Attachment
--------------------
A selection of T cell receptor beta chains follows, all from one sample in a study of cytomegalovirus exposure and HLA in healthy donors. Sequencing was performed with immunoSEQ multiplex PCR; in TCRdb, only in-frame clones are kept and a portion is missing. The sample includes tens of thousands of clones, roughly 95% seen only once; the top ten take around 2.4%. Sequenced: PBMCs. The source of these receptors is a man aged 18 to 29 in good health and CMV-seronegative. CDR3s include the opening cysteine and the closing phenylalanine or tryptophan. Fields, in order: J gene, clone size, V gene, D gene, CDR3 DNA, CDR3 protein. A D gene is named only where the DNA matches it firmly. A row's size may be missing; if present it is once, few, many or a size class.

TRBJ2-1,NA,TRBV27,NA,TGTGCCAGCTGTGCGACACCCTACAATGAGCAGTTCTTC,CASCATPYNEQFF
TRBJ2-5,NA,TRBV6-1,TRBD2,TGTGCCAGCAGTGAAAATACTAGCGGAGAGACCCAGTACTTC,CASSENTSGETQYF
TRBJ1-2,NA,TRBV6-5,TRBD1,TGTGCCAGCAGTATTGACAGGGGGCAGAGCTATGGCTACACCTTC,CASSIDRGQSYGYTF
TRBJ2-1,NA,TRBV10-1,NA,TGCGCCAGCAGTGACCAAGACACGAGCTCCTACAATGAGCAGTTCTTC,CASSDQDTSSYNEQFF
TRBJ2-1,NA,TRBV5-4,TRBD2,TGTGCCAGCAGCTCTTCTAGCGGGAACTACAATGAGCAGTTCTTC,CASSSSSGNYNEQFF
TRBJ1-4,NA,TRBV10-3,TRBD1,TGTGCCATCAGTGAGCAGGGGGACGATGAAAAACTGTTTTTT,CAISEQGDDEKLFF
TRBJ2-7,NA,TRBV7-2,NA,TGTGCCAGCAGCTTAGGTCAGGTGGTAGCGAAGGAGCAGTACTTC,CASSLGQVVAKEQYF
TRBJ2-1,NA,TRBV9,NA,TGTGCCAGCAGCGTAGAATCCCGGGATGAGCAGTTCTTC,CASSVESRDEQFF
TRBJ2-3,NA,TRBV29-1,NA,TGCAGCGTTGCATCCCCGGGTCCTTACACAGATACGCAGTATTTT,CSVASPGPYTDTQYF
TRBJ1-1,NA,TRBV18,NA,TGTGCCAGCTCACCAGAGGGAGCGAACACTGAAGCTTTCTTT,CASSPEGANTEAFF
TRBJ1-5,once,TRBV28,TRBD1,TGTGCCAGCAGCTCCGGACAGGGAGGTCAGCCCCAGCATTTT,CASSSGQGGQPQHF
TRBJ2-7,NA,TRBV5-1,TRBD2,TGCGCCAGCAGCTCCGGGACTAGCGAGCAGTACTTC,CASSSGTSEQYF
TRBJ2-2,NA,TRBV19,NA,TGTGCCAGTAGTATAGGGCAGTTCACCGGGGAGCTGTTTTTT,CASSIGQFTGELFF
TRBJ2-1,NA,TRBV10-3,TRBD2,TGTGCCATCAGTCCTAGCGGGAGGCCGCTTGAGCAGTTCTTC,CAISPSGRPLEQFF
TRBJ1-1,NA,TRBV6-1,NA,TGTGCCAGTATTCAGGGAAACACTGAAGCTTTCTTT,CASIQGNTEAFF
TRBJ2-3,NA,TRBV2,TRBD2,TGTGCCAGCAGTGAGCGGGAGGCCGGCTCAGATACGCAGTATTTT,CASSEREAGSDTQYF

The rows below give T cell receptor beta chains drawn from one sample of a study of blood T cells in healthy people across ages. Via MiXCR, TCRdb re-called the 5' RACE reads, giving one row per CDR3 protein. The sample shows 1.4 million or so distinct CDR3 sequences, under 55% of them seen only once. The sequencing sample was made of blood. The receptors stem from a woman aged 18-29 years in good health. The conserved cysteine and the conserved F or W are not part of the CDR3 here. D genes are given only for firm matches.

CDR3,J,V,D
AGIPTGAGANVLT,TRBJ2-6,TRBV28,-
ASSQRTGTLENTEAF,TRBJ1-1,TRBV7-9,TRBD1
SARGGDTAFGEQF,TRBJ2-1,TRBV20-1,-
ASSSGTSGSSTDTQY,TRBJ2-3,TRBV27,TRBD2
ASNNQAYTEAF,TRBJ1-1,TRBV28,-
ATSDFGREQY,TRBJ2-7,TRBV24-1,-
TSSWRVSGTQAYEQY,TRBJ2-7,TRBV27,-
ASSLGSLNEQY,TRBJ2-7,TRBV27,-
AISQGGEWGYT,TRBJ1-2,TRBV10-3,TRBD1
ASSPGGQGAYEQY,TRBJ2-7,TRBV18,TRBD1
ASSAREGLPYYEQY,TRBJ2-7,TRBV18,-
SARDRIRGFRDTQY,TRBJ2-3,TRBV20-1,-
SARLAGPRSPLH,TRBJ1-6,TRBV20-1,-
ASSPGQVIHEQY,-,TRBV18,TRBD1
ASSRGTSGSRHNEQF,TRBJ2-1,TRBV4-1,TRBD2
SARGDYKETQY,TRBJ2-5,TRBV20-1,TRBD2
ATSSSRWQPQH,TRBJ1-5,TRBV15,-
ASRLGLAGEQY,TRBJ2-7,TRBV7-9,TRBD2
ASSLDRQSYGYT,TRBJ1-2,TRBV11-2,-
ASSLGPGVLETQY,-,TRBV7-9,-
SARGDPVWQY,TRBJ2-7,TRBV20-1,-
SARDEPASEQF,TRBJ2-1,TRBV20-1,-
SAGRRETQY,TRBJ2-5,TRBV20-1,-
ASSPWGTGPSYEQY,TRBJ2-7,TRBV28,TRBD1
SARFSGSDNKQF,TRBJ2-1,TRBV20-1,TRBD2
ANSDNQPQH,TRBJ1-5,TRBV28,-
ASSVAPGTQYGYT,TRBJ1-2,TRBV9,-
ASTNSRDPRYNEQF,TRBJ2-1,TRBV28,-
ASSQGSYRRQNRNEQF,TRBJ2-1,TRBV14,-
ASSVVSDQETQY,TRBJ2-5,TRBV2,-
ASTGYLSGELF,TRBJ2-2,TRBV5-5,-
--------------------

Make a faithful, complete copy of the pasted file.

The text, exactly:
A selection of T cell receptor beta chains follows, all from one sample in a study of cytomegalovirus exposure and HLA in healthy donors. Sequencing was performed with immunoSEQ multiplex PCR; in TCRdb, only in-frame clones are kept and a portion is missing. The sample includes tens of thousands of clones, roughly 95% seen only once; the top ten take around 2.4%. Sequenced: PBMCs. The source of these receptors is a man aged 18 to 29 in good health and CMV-seronegative. CDR3s include the opening cysteine and the closing phenylalanine or tryptophan. Fields, in order: J gene, clone size, V gene, D gene, CDR3 DNA, CDR3 protein. A D gene is named only where the DNA matches it firmly. A row's size may be missing; if present it is once, few, many or a size class.

TRBJ2-1,NA,TRBV27,NA,TGTGCCAGCTGTGCGACACCCTACAATGAGCAGTTCTTC,CASCATPYNEQFF
TRBJ2-5,NA,TRBV6-1,TRBD2,TGTGCCAGCAGTGAAAATACTAGCGGAGAGACCCAGTACTTC,CASSENTSGETQYF
TRBJ1-2,NA,TRBV6-5,TRBD1,TGTGCCAGCAGTATTGACAGGGGGCAGAGCTATGGCTACACCTTC,CASSIDRGQSYGYTF
TRBJ2-1,NA,TRBV10-1,NA,TGCGCCAGCAGTGACCAAGACACGAGCTCCTACAATGAGCAGTTCTTC,CASSDQDTSSYNEQFF
TRBJ2-1,NA,TRBV5-4,TRBD2,TGTGCCAGCAGCTCTTCTAGCGGGAACTACAATGAGCAGTTCTTC,CASSSSSGNYNEQFF
TRBJ1-4,NA,TRBV10-3,TRBD1,TGTGCCATCAGTGAGCAGGGGGACGATGAAAAACTGTTTTTT,CAISEQGDDEKLFF
TRBJ2-7,NA,TRBV7-2,NA,TGTGCCAGCAGCTTAGGTCAGGTGGTAGCGAAGGAGCAGTACTTC,CASSLGQVVAKEQYF
TRBJ2-1,NA,TRBV9,NA,TGTGCCAGCAGCGTAGAATCCCGGGATGAGCAGTTCTTC,CASSVESRDEQFF
TRBJ2-3,NA,TRBV29-1,NA,TGCAGCGTTGCATCCCCGGGTCCTTACACAGATACGCAGTATTTT,CSVASPGPYTDTQYF
TRBJ1-1,NA,TRBV18,NA,TGTGCCAGCTCACCAGAGGGAGCGAACACTGAAGCTTTCTTT,CASSPEGANTEAFF
TRBJ1-5,once,TRBV28,TRBD1,TGTGCCAGCAGCTCCGGACAGGGAGGTCAGCCCCAGCATTTT,CASSSGQGGQPQHF
TRBJ2-7,NA,TRBV5-1,TRBD2,TGCGCCAGCAGCTCCGGGACTAGCGAGCAGTACTTC,CASSSGTSEQYF
TRBJ2-2,NA,TRBV19,NA,TGTGCCAGTAGTATAGGGCAGTTCACCGGGGAGCTGTTTTTT,CASSIGQFTGELFF
TRBJ2-1,NA,TRBV10-3,TRBD2,TGTGCCATCAGTCCTAGCGGGAGGCCGCTTGAGCAGTTCTTC,CAISPSGRPLEQFF
TRBJ1-1,NA,TRBV6-1,NA,TGTGCCAGTATTCAGGGAAACACTGAAGCTTTCTTT,CASIQGNTEAFF
TRBJ2-3,NA,TRBV2,TRBD2,TGTGCCAGCAGTGAGCGGGAGGCCGGCTCAGATACGCAGTATTTT,CASSEREAGSDTQYF

The rows below give T cell receptor beta chains drawn from one sample of a study of blood T cells in healthy people across ages. Via MiXCR, TCRdb re-called the 5' RACE reads, giving one row per CDR3 protein. The sample shows 1.4 million or so distinct CDR3 sequences, under 55% of them seen only once. The sequencing sample was made of blood. The receptors stem from a woman aged 18-29 years in good health. The conserved cysteine and the conserved F or W are not part of the CDR3 here. D genes are given only for firm matches.

CDR3,J,V,D
AGIPTGAGANVLT,TRBJ2-6,TRBV28,-
ASSQRTGTLENTEAF,TRBJ1-1,TRBV7-9,TRBD1
SARGGDTAFGEQF,TRBJ2-1,TRBV20-1,-
ASSSGTSGSSTDTQY,TRBJ2-3,TRBV27,TRBD2
ASNNQAYTEAF,TRBJ1-1,TRBV28,-
ATSDFGREQY,TRBJ2-7,TRBV24-1,-
TSSWRVSGTQAYEQY,TRBJ2-7,TRBV27,-
ASSLGSLNEQY,TRBJ2-7,TRBV27,-
AISQGGEWGYT,TRBJ1-2,TRBV10-3,TRBD1
ASSPGGQGAYEQY,TRBJ2-7,TRBV18,TRBD1
ASSAREGLPYYEQY,TRBJ2-7,TRBV18,-
SARDRIRGFRDTQY,TRBJ2-3,TRBV20-1,-
SARLAGPRSPLH,TRBJ1-6,TRBV20-1,-
ASSPGQVIHEQY,-,TRBV18,TRBD1
ASSRGTSGSRHNEQF,TRBJ2-1,TRBV4-1,TRBD2
SARGDYKETQY,TRBJ2-5,TRBV20-1,TRBD2
ATSSSRWQPQH,TRBJ1-5,TRBV15,-
ASRLGLAGEQY,TRBJ2-7,TRBV7-9,TRBD2
ASSLDRQSYGYT,TRBJ1-2,TRBV11-2,-
ASSLGPGVLETQY,-,TRBV7-9,-
SARGDPVWQY,TRBJ2-7,TRBV20-1,-
SARDEPASEQF,TRBJ2-1,TRBV20-1,-
SAGRRETQY,TRBJ2-5,TRBV20-1,-
ASSPWGTGPSYEQY,TRBJ2-7,TRBV28,TRBD1
SARFSGSDNKQF,TRBJ2-1,TRBV20-1,TRBD2
ANSDNQPQH,TRBJ1-5,TRBV28,-
ASSVAPGTQYGYT,TRBJ1-2,TRBV9,-
ASTNSRDPRYNEQF,TRBJ2-1,TRBV28,-
ASSQGSYRRQNRNEQF,TRBJ2-1,TRBV14,-
ASSVVSDQETQY,TRBJ2-5,TRBV2,-
ASTGYLSGELF,TRBJ2-2,TRBV5-5,-